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Chebyshev Bandstop Filter: BSFC



BSFC models represent lumped-element Chebyshev bandstop filters. The insertion loss ripples between zero and a specified maximum in the passbands. The stopband attenuation increases rapidly and monotonically beyond the passband edges. This filter type offers simplicity and good selectivity.


Name Description Unit Type Default
ID Element ID Text BSFC1
N Number of resonators in the filter   3
FP1 Lower frequency edge of passband (when Qu is infinite). Frequency 0.5 GHz
FP2 Upper frequency edge of passband (when Qu is infinite). Frequency 1.5 GHz
AP Maximum Passband attenuation (when Qu is infinite). DB 0.1 dB
*RS Expected source resistance. Resistance 50 ohm
*RL Expected load resistance Resistance 50 ohm
*QU Average unloaded Q of filter resonators   1e12

* indicates a secondary Parameter

Parameter Restrictions and Recommendations

  1. 0 < N < 27

  2. 0 < FP1

  3. 0 < FP2

  4. 0 < AP Recommend AP greater than or equal to 0.001 dB.

  5. 0 < RS

  6. 0 < RL

  7. 0 < QU. Recommend QU less than or equal to 1e12.

Implementation Details

The model is implemented as a short-circuit admittance matrix, whose equivalent transfer function squared magnitude is that of a Chebyshev filter:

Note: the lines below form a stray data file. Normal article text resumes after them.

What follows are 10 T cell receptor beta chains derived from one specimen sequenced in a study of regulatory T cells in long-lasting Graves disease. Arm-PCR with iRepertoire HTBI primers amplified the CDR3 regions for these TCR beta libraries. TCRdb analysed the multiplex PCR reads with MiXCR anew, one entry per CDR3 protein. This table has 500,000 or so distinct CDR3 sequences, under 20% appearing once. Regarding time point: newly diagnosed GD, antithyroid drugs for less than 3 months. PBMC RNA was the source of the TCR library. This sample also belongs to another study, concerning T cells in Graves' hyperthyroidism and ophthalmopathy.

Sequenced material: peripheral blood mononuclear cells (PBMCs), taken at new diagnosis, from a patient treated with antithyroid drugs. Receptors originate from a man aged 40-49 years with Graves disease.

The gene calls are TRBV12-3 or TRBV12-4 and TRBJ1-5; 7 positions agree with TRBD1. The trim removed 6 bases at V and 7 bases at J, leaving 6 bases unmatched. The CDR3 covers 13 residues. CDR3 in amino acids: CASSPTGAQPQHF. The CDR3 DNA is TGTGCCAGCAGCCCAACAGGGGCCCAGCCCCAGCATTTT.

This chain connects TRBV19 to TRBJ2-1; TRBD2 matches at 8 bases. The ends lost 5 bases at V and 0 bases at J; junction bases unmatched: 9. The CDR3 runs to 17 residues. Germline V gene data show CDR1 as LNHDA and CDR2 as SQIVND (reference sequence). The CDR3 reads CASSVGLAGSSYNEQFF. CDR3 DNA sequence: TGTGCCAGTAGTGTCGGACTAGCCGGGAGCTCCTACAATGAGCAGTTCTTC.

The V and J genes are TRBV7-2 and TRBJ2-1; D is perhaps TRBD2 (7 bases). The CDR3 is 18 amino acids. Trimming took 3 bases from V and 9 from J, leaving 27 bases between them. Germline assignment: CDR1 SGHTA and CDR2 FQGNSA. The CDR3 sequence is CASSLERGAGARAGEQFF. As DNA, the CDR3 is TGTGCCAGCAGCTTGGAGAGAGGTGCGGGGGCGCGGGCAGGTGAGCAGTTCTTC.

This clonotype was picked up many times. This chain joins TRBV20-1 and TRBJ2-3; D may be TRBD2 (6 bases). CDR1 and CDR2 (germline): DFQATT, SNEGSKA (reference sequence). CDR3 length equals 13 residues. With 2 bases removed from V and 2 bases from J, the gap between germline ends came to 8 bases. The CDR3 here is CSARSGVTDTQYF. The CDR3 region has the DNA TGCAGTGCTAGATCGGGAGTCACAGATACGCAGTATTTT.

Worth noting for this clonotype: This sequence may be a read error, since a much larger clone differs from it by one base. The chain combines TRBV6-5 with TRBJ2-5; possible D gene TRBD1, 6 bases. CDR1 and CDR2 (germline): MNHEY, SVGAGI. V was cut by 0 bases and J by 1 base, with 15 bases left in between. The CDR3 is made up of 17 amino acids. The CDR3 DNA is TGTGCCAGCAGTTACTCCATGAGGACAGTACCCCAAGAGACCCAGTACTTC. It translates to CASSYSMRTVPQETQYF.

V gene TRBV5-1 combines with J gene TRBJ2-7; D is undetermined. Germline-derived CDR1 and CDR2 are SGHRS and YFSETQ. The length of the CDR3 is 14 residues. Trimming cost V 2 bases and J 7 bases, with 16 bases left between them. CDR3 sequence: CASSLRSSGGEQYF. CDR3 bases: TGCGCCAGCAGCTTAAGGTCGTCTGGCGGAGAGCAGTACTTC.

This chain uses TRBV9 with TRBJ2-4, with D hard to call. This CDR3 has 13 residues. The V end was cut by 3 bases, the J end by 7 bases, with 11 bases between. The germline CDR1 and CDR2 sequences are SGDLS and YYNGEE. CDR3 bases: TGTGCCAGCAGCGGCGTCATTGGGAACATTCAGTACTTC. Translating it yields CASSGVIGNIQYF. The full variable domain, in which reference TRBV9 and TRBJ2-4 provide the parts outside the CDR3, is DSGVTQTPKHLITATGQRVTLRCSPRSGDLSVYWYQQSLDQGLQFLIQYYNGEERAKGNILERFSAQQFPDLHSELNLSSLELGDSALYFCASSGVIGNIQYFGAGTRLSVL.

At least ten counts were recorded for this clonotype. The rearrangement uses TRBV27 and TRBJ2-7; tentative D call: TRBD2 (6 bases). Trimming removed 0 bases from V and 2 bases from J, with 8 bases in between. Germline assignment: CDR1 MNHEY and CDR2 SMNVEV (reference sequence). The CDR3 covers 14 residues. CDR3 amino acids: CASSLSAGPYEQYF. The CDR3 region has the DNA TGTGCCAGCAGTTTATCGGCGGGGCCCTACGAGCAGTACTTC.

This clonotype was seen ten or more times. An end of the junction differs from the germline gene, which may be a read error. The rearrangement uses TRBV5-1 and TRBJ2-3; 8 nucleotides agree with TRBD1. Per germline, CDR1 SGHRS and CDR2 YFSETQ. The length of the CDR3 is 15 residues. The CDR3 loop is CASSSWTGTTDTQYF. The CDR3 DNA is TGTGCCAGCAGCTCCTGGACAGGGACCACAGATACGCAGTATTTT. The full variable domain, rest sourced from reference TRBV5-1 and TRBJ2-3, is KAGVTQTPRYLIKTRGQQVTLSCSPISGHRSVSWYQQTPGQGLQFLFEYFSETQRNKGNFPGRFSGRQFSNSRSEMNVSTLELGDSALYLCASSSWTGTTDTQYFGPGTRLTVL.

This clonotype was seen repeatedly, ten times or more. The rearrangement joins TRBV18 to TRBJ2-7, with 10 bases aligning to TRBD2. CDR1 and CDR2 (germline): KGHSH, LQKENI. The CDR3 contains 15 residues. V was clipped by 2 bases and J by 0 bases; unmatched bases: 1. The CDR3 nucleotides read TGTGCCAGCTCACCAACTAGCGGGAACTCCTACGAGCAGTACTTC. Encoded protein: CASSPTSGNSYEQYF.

where Cn is the Chebyshev polynomial of the first kind, and

and a lowpass-to-bandpass (not lowpass-to-bandstop) frequency transformation has been applied:

_FREQ is the variable containing the project frequency, and the admittances are:


This element does not have an assigned layout cell. You can assign artwork cells to any element. See “Assigning Artwork Cells to Layout of Schematic Elements” for details.

Recommendations for Use

Note that this model behaves as if it has ideal impedance transformers at its ports, so there is no attenuation due to mismatched source and load impedances. The model expects that the source impedance will equal RS and that the load impedance will equal RL, but RS need not have any special relationship to RL for ideal transmission (as would normally be the case).


[1] Rolf Schaumann, Mohammed S. Ghausi, and Kenneth R. Laker, Design of Analog Filters: Passive, Active RC, and Switched Capacitor, (Prentice-Hall, 1990), pp. 44-48.

[2] Louis Weinberg, Network Analysis and Synthesis, (Robert E. Krieger Publishing, 1975), pp. 507-529.

[3] George L. Matthaei, Leo Young, and E. M. T. Jones, Microwave Filters, Impedance-Matching Networks, and Coupling Structures, (Artech House, 1980), pp. 149-161.

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